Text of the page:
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Why don’t life insurance advisors go after foreign national prospects?

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Everyone in the life insurance business knows there are attractive opportunities in the foreign nationals market. Isn’t just the size of this market, which continues to grow. These prospects have what every life insurance advisor dreams about: need, urgency and means.

If that isn’t enough, this market offers the possibility of writing large cases with motivated high-net-worth individuals.

But the question remains: Given all the hype about the foreign nationals market, why are so few producers active in it?

Here are some reason why advisors may be “taking a pass” on the foreign nationals market:

  • They’re not sure what’s involved.

  • They are uncertain about being successful.

  • They think it’s too difficult to get up to speed.

  • They don’t know how or where to start.

While advisors may see the opportunity, even the lure of getting into a market with a burgeoning number of high-net-worth prospects with a need for substantial amounts of life insurance, that alone doesn’t seem to be enough to sway them.

The problem isn’t that this is a new market. Advisors are always jumping in when they see opportunity. They may be “taking a pass” on this market because they view it as different from what they’ve been doing.

If that’s the mindset, here is what an advisor needs to know to move forward in the foreign nationals market.

1. The prospects

The first step is to have a clear picture of the prospects. For example, target:

  • Non-Resident Aliens who own U.S. assets but reside permanently in another country. Also, Non-Resident Aliens who are working professionals and who spend considerable time in the U.S.

  • Resident Aliens or foreign nationals living in the U.S who own assets subject to U.S. estate tax and U.S. citizens married to non-U.S. citizens.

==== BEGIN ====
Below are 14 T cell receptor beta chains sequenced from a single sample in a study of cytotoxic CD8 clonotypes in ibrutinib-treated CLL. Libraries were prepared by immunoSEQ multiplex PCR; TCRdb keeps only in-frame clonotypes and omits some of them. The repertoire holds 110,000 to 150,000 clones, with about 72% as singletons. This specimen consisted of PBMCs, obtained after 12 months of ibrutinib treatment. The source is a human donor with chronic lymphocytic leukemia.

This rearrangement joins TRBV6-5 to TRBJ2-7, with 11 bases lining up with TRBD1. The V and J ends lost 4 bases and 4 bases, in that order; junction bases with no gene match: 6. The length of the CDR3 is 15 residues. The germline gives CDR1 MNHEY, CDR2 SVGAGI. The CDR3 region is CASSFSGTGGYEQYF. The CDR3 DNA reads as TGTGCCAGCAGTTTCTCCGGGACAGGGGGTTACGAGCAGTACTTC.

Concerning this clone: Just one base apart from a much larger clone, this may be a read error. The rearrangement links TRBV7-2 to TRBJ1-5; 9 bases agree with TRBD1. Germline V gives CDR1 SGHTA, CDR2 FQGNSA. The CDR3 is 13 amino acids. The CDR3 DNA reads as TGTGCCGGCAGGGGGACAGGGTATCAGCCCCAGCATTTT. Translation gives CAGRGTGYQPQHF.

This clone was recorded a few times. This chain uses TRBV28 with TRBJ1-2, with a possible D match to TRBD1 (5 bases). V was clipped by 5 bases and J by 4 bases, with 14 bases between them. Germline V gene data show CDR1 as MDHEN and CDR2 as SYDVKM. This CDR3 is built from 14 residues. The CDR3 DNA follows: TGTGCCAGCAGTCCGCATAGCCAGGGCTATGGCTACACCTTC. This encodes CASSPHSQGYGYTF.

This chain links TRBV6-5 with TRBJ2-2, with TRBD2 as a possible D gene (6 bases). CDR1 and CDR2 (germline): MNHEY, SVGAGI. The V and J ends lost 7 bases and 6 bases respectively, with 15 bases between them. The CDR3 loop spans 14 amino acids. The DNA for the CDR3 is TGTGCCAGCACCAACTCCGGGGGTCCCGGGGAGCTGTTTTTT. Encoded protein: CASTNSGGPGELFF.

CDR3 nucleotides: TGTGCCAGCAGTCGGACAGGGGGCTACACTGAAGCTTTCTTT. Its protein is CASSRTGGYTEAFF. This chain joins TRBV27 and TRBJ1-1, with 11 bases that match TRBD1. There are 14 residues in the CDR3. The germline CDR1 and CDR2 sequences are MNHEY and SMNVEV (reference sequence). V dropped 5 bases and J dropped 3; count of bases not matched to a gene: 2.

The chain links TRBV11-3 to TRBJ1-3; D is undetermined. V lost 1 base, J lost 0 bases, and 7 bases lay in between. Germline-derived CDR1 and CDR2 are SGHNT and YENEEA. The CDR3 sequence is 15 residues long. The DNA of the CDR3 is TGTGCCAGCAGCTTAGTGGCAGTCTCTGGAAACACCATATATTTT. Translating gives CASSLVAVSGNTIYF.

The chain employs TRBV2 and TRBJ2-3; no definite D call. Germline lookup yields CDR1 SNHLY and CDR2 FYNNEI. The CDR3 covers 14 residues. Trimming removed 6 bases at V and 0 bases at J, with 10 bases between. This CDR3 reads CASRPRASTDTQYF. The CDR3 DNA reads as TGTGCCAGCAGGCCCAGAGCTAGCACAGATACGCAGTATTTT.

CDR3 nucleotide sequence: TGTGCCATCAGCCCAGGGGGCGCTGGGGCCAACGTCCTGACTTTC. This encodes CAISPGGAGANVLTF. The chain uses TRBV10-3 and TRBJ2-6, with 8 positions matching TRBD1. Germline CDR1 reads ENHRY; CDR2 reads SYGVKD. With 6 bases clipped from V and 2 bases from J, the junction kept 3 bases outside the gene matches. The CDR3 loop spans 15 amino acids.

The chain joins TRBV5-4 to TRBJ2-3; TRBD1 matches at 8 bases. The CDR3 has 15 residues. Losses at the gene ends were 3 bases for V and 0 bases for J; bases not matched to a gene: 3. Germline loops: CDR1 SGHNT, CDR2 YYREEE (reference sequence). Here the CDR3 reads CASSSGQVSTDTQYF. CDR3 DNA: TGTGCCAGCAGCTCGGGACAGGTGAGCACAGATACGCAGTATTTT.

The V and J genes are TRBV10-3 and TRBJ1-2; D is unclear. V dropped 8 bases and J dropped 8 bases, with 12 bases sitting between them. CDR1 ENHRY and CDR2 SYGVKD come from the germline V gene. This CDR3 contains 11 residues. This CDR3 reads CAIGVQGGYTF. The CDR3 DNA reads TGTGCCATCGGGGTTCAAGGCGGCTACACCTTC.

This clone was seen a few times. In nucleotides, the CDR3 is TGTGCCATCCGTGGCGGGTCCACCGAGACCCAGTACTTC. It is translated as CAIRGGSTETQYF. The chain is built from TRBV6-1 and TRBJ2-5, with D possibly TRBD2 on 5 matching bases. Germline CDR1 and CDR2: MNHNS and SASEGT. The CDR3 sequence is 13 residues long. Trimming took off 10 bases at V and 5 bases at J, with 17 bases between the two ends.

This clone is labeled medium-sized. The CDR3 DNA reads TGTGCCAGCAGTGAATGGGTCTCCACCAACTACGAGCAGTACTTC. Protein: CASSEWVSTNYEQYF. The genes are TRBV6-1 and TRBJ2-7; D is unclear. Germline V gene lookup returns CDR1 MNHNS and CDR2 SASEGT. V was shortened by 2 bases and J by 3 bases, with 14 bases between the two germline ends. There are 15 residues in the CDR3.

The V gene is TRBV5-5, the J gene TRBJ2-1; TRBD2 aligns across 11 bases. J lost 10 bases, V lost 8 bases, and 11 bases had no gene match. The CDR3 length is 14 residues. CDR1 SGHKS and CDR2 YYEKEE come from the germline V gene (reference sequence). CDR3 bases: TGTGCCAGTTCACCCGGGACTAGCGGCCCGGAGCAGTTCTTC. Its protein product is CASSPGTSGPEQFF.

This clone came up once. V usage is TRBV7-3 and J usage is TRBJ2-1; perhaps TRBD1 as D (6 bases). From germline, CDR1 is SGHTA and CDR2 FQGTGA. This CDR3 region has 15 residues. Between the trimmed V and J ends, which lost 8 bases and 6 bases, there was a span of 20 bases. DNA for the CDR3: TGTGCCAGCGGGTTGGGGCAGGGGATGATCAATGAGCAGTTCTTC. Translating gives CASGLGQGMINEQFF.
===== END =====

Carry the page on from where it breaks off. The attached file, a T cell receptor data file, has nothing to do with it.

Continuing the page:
2. The problems

Each of these three groups has its own issues.

Non-Resident Aliens:

Usually, only those assets located in the U.S. are subject to federal estate and gift tax. But they are allowed a $13,000 tax credit, which only protects the first $60,000 of an estate from estate taxes.

Resident Aliens:

Worldwide assets are subject to U.S. estate and gift tax. Also, they do not qualify for certain tax advantages afforded to U.S. citizens, creating a need for careful estate planning. And they may be subject to expatriation taxes when they are no longer U.S. residents.

3. How U.S. life insurance solves problems

Since purchasing life insurance in many foreign countries can be expensive and uncertain, U.S. life insurance has a strong appeal to foreign nationals. Here’s how it can help solve critical problems:

  • It can provide the necessary liquidity for paying for a U.S. estate, while enhancing an estate plan, if necessary.

  • Helps avoid the need to sell assets, perhaps at a discount, in order to meet estate tax obligations.

  • Serves as a way to transfer additional funds to a non-citizen spouse.

  • Non-Resident Aliens can own life insurance on their own without the complication of setting up a third-party trust or some other legal entity, and the death benefit will not be subject to U.S. estate taxes.

  • Life insurance-based estate plans can be modified to fit changing client requirements.

  • There is tax-deferred cash value accumulation.

4. Identifying prospects

Where are they?

Their business and real estate investments tend to be in and around major metropolitan areas where there are colleges, universities and tech centers. Along with the east and west coasts, there are the inland metro areas such as Chicago, Denver, Dallas and Austin.

How do you find them?

As you might imagine, it takes research (or detective work), persistence, and most importantly, patience to find the right prospects. Start with your own network and existing contacts. Then, move outward to CPAs, attorneys, family offices, real estate organizations, chambers of commerce and organizations serving those from foreign countries, as well as business owners and executives.

5. Getting the job done

Position yourself as the go-to advisor.

The first step is learning the ins-and-outs of working with foreign national clients. Since you already know the life insurance business, you’re well on your way there because the needs of foreign national are basically the same as those of your current clients.

Have the proper technical support.

As a producer, your task should be prospecting, not backroom concerns. Find the right resource or one that can answer questions, gives you sound advice, helps with such issues as getting medical records translated, and have relationships with life insurance carriers with an appetite for writing large cases on foreign nationals. In most cases, that resource is going to be a BGA.

If an advisor is comfortable working with large cases, then the foreign national market is well worth investigating. But, as every life producer knows, nothing is easy. And that’s particularly true when the rewards are significant.

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